Ken Kesey’s One Flew Over the Cuckoo’s Nest operates as an entertaining and interesting novel on a pure surface level. There’s a good story, well-developed characters and fresh language. It has all the workings of a good novel, but One Flew Over the Cuckoo’s Nest isn’t just a good novel. It’s a great one, because Kesey uses Chief Bromden’s perspective to let imagery flow out of the novel and have it all come back to one theme: individuality and its repression by society. This idea is highlighted by the image of gambling vs. playing it safe, whether in literal card games or as a way of living. The mental ward’s new patient, Randle Patrick McMurphy, is a self-described “gambling fool” (12)1, while his opposer, “Big Nurse” Ratched, forces the “Acute” patients to play it safe by trying to keep the ward in order with her mechanical routine. As McMurphy influences the men on the ward to be individuals, gambling becomes a part of the everyday routine. Eventually, the men on the ward begin taking gambles outside of card games until the novel’s climax.
The novel begins with Chief mopping and lurking in the background as a quiet observer. Ever since he’s been on the ward until later in the novel, Chief acts as what he calls “cagey” and doesn’t talk, which makes everyone assume he’s deaf and dumb. He doesn’t take the chance of telling anyone because he’s afraid that the staff will punish him after he’s heard enough of their secrets. He mops the ward and submits himself to the fog that he hallucinates. While the other men talk and walk around, they’re not much better than Chief. They play Pinochle and occasionally bet for matches, which is all that Big Nurse allows, but they never enjoy themselves and don’t even let themselves truly laugh. When McMurphy enters the ward, he announces that he “figure[s]...to be the sort of gambling baron on this ward” (19) and that the Army taught him his “natural bent”, which is to play poker. Right off the bat, one can tell that McMurphy is on the ward more because he wants to make money off a new group of people than because of any mental illness. When McMurphy is getting acquainted with everyone on the ward, Chief notes that “you can’t tell if he’s really this friendly or if he’s got some gambler’s reason for trying to get acquainted with guys so far gone they don’t even know their names” (22). McMurphy is later stopped from acquainting himself with everyone by Big Nurse, who tells him that “...everyone must follow the rules” (25), which would make things easier for everyone. McMurphy replies that he’s told that “...just when [he] figures [he’s] about to do the dead opposite” (26). McMurphy is making his presence felt and showcasing how he lives life dangerously and the sense of enjoyment he gets out of it. If anything else, the men notice he’s satisfied with himself and is always having a good time, even on the dreary ward.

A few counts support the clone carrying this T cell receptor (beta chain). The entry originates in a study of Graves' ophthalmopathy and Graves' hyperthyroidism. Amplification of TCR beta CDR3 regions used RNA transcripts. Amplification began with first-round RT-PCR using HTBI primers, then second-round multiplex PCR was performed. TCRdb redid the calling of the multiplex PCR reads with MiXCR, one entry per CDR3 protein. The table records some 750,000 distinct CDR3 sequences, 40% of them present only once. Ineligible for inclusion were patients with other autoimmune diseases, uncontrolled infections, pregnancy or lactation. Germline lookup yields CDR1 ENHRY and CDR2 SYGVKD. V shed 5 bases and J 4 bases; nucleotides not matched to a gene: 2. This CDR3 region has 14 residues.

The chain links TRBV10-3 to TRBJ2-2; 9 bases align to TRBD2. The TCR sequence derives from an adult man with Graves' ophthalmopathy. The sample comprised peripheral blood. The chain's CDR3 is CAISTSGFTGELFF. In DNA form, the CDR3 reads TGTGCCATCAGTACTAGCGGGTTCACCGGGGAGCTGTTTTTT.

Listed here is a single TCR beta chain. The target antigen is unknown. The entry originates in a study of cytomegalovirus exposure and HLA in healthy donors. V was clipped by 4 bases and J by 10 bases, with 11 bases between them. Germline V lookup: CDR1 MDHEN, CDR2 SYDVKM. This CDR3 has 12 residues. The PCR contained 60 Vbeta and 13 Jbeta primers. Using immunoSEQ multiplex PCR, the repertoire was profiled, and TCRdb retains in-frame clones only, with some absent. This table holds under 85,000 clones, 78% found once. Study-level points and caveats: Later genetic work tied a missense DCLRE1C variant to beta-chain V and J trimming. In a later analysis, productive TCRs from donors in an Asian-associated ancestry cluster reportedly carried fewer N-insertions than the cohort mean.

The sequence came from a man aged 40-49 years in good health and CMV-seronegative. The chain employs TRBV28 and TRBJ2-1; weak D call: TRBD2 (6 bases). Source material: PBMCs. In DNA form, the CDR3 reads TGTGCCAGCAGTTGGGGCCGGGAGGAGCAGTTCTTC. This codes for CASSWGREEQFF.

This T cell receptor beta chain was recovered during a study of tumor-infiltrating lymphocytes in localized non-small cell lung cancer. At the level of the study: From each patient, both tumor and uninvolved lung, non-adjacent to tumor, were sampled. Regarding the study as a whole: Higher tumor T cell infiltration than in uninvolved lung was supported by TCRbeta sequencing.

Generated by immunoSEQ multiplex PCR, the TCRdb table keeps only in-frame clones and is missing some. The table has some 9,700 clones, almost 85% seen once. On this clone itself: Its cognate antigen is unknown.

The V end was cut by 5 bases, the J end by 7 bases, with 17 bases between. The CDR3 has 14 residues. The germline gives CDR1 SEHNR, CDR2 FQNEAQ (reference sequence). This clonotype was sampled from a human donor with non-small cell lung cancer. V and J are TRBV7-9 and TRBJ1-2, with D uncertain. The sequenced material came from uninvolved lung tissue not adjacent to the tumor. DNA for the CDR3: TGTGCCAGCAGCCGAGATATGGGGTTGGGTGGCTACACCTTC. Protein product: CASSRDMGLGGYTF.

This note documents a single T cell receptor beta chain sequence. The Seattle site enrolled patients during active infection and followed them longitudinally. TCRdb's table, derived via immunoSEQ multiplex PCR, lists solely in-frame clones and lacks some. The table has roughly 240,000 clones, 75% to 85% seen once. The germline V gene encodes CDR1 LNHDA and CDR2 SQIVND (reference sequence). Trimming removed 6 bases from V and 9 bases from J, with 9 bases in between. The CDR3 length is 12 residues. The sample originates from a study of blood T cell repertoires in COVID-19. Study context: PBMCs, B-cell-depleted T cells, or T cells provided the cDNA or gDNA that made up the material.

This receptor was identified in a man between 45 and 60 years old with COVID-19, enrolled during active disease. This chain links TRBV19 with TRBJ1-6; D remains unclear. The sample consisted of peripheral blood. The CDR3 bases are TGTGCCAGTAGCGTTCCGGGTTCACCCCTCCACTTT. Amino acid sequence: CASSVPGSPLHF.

After McMurphy has spent a day on the ward, he knows for certain that he and Big Nurse aren’t going to get along. As he’s wont to do, he begins to question the limits of his behavior before the Nurse sends him up to the Disturbed ward or gives him electroshock therapy. When he asks the other patients that one of them, Harding, says, “Those are the rules we play by. Of course, she always wins...” (73). Harding and the rest of the men know that Big Nurse will always cheat in the game of wills to get her way, so they don’t even bother trying to change things. McMurphy makes a bet with the rest of the men that he can get the best of the Nurse without her getting the best of him before the end of the week. McMurphy notes that he’s “a gambler and [he’s] not in the habit of losing” (74) Soon, the men are playing card games for cigarettes, with McMurphy talking and taking cigarettes and IOUs “like a stock auctioneer” (79), occasionally letting them win. They begin to gamble on everything they can, like butter hitting the clock before breakfast is out then...
Please join StudyMode to read the full document